Wednesday, 6 February 2013

Tricky Questions



“Do you ever get tired of shouting at the kids?”


I got asked this out of the blue at the school gate once.  For a split second I toyed with pretending to be indignant and shocked at the very idea that I would even raise my voice at my kids, let alone shout at them.  But I thought, nah.  She wouldn’t buy it.


I sighed in defeat.  Yes, I said, in fact I think they are immune to it by now.


So I shout.  I’m not proud of it.  I shout.  But in my defence (she says shame facedly) I have to shout in order to be heard over the Awesome Foursome.  They wake up loudly and go to bed loudly.  And do loud stuff in the middle.  Even the baby has a voice that would make your ears bleed.  In fact, I’m pretty sure they did one day but Mister Husband reckons it was only tomato sauce.

Screecher Creature No. 4 used to be the quietest, most laid back, chilled out little dude imaginable.   I’ve been told by someone in the know, he was what is referred to in all good spy thrillers; a sleeper.  In other words, waiting, just biding his time.  Sitting there watching his brothers.  Taking it all in, sucking it all in.  All the noise, all the mayhem, all the chaos until he sees fit to join them.  And join them he did about five months ago.  So in order to be heard above his ear splitting shrieks and the various other decibel breaking world record attempts by the other three, shouting is necessary in our house. 

“How do you handle the frustration?”

What happens in group stays in group but at our last meet up in December this was a question put to me by another mother.   Sometimes I don’t handle the frustration at all, I am afraid, and these are the days when I want the kids to poo all at the same time.  And the dog.  None of this having to wipe an arse or shovel shit every hour. 

These are the days when I literally have to remove myself from the room ergo them, because all of my senses are on overload and it hurts!  Every scream, every laugh, every shout, every bark, every bloody thing bounces against the walls of my skull and makes me think terribly uncharitable thoughts.

Sometimes I live in fear of one of them escaping in the car and putting their hands around my neck as I am driving home. (only joking) (kind of)

In group, I find myself on numerous occasions, retelling, with hand gestures and sometimes sound effects, yet another loud and crazy scene in our house.  The mothers with two or more kids are delighted with me because apparently, it goes on in their houses too.  The other mothers, those with just one baby of 13 days old, tend to look at me in horror.  I can see it in their frozen and slightly panicked smiles; she lives in an asylum!  Why is she laughing?

“I am struggling.”

It takes a village to raise a child and we don’t have villages any more.  

I find myself on many occasions wondering how my mother ever managed.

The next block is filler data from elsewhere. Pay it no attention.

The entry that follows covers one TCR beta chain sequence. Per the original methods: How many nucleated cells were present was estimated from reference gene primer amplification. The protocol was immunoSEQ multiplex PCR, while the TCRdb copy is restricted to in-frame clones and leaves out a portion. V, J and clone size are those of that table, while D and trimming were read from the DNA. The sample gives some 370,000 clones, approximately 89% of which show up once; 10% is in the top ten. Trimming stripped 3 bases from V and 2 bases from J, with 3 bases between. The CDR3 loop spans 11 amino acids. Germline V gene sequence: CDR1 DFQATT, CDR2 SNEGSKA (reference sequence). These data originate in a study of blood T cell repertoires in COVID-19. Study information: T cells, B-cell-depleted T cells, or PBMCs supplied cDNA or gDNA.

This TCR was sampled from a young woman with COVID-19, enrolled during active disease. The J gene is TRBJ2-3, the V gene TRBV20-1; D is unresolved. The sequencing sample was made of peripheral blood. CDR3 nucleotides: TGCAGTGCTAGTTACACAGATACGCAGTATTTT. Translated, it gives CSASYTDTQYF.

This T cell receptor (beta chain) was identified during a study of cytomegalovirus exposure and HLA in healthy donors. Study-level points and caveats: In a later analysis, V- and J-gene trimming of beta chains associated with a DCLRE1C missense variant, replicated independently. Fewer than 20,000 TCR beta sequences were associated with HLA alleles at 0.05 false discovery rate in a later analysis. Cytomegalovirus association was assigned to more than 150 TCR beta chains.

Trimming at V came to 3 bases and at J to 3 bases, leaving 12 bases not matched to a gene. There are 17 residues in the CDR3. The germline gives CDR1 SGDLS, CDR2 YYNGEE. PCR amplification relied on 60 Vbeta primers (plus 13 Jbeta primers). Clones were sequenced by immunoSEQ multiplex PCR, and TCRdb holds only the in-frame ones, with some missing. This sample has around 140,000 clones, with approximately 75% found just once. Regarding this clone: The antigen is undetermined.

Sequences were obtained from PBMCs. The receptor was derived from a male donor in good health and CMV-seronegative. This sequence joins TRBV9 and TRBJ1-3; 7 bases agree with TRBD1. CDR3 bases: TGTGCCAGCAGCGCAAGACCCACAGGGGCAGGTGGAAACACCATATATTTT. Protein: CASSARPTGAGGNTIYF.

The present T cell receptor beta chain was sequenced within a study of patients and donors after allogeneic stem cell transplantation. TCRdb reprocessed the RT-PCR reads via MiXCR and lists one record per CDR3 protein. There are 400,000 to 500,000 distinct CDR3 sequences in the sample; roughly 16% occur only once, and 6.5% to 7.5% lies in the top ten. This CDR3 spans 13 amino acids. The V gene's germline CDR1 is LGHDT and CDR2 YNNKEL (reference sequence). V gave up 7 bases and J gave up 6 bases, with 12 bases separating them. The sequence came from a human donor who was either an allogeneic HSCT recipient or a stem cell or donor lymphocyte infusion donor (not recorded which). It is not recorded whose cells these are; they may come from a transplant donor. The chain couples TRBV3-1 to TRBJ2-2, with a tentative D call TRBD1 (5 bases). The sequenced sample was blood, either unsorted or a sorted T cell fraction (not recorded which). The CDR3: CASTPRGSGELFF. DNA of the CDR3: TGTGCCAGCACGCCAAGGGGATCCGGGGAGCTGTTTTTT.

She didn’t drive.  She was without a phone.  The Wonderful World Wide Web hadn’t been invented yet.   One week I was without all three and the isolation almost killed me. 

Sometimes, on days like this, I feel like I am imagining things.    I wonder why I am finding all of this so hard.  It’s what I wanted.  Isn’t it?  I am very grateful for my blessings.  Other people have real problems.  I remind myself that each day is only 24 hours long.  I tell myself I should be able to go from 7am till after 8pm without eating, visiting the toilet, taking a break, having some time to myself and constantly serving others.  All the time and always with a smile on my face.

Well.  Would you take a ball and bounce it against a wall for 12 or 14 hours straight?  By yourself.  With no-one to chat to whilst you are doing it?  Of course you wouldn’t.  But we are all expected to look after our kids under the same boredom levels.  It takes a village to raise a child.  We don’t live in villages anymore.     

“What’s the most expensive baby item you ever bought?”

It was a cup of coffee.  That’s right, a cup of coffee.  But it was the most expensive cup of coffee I ever bought.  It cost about thirty six euro.  Oh, wait.  The coffee cost about eight quid.  The couple of hours in the crèche in Dundrum Shopping Centre cost twenty eight euro.  Two of the best cups of coffee Mister Husband and I had in a long time.  The first uninterrupted cups of coffee in months.  As the add goes; priceless. 

We also parted with almost one hundred euros to be yelled at, pushed, poked, prodded, annoyed at first and then slowly pissed off.  Our food was spilled, dropped on the floor. I’ll stop there.  It was one of many meals out with the kids.        

I read two things last month that were of great interest to me.  I haven’t forgotten them.  The first one was: “Parenting is a journey through a foreign country – find travelling companions.” 

And the other piece was: “The only good thing I ever read from a parenting book was “if you feel you are going to hurt your child – leave the room.”

We will always have questions and if we are fortunate some of them will be answered.  At the end of it all though there is only one answer to the main one: “Do you regret it?”

It might be hard.  Given the chance to “do over” I would definitely make lots of different changes.  But not choices.  I might wish for parts of my old life back.  But I have never regretted any of my kids.

   
 

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